Plant functional traits and canopy structure control the relationship between photosynthetic CO2 uptake and far-red sun-induced fluorescence in a Mediterranean grassland under different nutrient availability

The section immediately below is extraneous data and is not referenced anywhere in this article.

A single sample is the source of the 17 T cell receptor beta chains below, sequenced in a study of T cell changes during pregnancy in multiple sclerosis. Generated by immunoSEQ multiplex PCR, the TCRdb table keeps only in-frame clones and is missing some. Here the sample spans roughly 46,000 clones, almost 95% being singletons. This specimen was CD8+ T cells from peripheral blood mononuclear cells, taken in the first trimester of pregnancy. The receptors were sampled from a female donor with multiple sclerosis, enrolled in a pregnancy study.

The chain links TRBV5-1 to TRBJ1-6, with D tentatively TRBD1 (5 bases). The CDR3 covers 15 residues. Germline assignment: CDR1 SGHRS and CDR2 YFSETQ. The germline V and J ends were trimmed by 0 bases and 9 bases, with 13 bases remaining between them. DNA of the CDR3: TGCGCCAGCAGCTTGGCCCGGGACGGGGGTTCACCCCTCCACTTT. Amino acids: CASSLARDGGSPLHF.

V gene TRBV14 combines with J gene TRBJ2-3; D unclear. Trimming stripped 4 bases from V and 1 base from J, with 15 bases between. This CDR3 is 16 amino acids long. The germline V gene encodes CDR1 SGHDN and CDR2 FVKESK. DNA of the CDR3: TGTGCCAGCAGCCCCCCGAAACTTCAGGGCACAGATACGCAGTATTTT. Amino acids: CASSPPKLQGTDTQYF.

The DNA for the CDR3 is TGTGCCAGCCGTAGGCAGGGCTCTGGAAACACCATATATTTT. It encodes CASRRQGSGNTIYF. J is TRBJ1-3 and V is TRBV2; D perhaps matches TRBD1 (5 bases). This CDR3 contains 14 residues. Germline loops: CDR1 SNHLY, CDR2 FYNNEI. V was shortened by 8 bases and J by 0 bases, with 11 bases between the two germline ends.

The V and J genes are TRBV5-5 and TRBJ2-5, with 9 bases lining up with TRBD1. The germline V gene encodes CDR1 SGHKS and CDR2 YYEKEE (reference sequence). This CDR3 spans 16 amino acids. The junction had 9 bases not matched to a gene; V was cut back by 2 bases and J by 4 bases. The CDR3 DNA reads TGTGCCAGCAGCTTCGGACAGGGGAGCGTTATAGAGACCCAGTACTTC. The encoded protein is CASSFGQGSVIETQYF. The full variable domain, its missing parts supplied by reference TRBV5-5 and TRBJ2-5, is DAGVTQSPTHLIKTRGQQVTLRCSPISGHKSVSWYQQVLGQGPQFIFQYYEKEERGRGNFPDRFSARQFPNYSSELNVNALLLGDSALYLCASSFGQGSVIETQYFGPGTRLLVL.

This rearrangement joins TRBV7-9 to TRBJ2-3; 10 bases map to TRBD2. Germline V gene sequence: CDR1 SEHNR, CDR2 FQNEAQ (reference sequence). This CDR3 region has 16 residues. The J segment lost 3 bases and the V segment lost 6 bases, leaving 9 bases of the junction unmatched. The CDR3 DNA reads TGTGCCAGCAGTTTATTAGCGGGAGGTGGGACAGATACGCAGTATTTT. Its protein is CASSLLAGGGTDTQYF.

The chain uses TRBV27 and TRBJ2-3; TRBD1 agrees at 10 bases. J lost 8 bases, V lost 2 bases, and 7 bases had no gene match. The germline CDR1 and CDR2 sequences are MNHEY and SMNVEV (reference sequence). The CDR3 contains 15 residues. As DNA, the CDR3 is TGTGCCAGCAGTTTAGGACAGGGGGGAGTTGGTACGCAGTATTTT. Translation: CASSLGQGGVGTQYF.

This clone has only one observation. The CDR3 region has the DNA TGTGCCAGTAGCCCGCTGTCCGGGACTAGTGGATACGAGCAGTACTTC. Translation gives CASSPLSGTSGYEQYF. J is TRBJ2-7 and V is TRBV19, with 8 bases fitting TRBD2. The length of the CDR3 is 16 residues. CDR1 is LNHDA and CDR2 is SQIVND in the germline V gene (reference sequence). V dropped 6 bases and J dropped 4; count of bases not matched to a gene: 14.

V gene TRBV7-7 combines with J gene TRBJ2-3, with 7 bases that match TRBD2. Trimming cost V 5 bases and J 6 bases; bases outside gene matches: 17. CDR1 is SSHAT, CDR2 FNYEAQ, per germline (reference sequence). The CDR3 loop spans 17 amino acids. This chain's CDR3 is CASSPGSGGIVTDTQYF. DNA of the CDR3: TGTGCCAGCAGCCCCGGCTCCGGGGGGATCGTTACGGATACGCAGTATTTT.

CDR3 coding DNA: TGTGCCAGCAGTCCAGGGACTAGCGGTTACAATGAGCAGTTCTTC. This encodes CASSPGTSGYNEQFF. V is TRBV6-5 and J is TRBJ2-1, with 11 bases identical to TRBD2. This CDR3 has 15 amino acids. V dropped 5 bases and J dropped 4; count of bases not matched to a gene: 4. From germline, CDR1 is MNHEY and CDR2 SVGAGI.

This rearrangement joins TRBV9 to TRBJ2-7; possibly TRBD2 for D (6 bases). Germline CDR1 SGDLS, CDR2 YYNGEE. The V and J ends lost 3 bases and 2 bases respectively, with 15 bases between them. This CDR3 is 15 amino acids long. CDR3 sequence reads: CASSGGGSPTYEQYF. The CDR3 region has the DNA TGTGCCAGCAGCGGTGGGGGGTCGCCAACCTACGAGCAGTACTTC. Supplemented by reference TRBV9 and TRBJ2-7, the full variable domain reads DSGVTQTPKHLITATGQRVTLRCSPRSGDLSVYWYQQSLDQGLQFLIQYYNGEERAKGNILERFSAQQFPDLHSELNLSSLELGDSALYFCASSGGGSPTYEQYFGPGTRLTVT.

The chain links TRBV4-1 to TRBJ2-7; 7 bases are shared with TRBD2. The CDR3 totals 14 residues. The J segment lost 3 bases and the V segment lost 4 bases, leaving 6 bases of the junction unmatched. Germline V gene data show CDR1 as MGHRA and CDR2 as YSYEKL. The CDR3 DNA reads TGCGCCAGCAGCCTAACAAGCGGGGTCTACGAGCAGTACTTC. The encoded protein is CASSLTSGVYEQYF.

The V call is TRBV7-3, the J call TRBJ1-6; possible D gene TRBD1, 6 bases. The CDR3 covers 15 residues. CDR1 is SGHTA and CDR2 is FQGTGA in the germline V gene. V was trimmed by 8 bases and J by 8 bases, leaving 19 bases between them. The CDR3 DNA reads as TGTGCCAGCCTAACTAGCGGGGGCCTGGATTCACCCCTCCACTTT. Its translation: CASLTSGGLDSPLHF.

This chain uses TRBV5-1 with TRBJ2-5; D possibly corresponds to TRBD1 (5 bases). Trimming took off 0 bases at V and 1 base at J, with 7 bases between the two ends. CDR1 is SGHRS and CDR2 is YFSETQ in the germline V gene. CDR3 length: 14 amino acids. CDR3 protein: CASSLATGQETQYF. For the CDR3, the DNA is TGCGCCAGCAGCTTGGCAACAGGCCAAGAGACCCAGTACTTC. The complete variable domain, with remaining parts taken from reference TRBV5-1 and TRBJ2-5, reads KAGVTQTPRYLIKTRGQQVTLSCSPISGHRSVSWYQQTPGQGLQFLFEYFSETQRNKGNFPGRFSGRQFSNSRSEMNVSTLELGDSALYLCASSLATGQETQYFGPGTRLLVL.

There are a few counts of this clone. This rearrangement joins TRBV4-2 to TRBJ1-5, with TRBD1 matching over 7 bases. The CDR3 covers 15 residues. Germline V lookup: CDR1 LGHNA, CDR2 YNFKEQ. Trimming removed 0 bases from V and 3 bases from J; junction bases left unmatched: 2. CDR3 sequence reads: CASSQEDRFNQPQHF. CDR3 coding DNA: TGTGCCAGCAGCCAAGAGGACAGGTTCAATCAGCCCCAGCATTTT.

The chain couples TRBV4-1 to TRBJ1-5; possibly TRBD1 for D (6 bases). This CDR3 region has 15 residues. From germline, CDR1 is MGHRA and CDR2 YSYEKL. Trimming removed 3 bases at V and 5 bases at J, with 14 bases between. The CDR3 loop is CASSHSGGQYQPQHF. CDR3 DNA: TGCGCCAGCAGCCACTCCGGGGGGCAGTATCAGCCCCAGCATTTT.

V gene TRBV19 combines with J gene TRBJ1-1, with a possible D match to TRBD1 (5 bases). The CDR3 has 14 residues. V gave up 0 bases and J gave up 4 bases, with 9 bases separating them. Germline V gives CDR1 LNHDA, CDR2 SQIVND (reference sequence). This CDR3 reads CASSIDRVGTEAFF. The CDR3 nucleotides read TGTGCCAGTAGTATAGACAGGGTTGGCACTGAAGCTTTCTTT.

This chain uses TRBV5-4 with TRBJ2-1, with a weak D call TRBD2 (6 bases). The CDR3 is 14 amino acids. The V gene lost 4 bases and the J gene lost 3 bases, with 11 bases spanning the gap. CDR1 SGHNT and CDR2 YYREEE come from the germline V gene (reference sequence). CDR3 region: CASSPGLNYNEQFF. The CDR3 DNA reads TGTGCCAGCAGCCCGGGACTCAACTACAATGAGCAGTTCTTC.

Sun-induced fluorescence (SIF) in the far-red region provides a new noninvasive measurement approach that has the potential to quantify dynamic changes in light-use efficiency and gross primary production (GPP). However, the mechanistic link between GPP and SIF is not completely understood. We analyzed the structural and functional factors controlling the emission of SIF at 760 nm (F760) in a Mediterranean grassland manipulated with nutrient addition of nitrogen (N), phosphorous (P) or nitrogen–phosphorous (NP). Using the soil–canopy observation of photosynthesis and energy (SCOPE) model, we investigated how nutrient-induced changes in canopy structure (i.e. changes in plant forms abundance that influence leaf inclination distribution function, LIDF) and functional traits (e.g. N content in dry mass of leaves, N%, Chlorophyll a+b concentration (Cab) and maximum carboxylation capacity (Vcmax)) affected the observed linear relationship between F760 and GPP. We conclude that the addition of nutrients imposed a change in the abundance of different plant forms and biochemistry of the canopy that controls F760. Changes in canopy structure mainly control the GPP–F760 relationship, with a secondary effect of Cab and Vcmax. In order to exploit F760 data to model GPP at the global/regional scale, canopy structural variability, biodiversity and functional traits are important factors that have to be considered.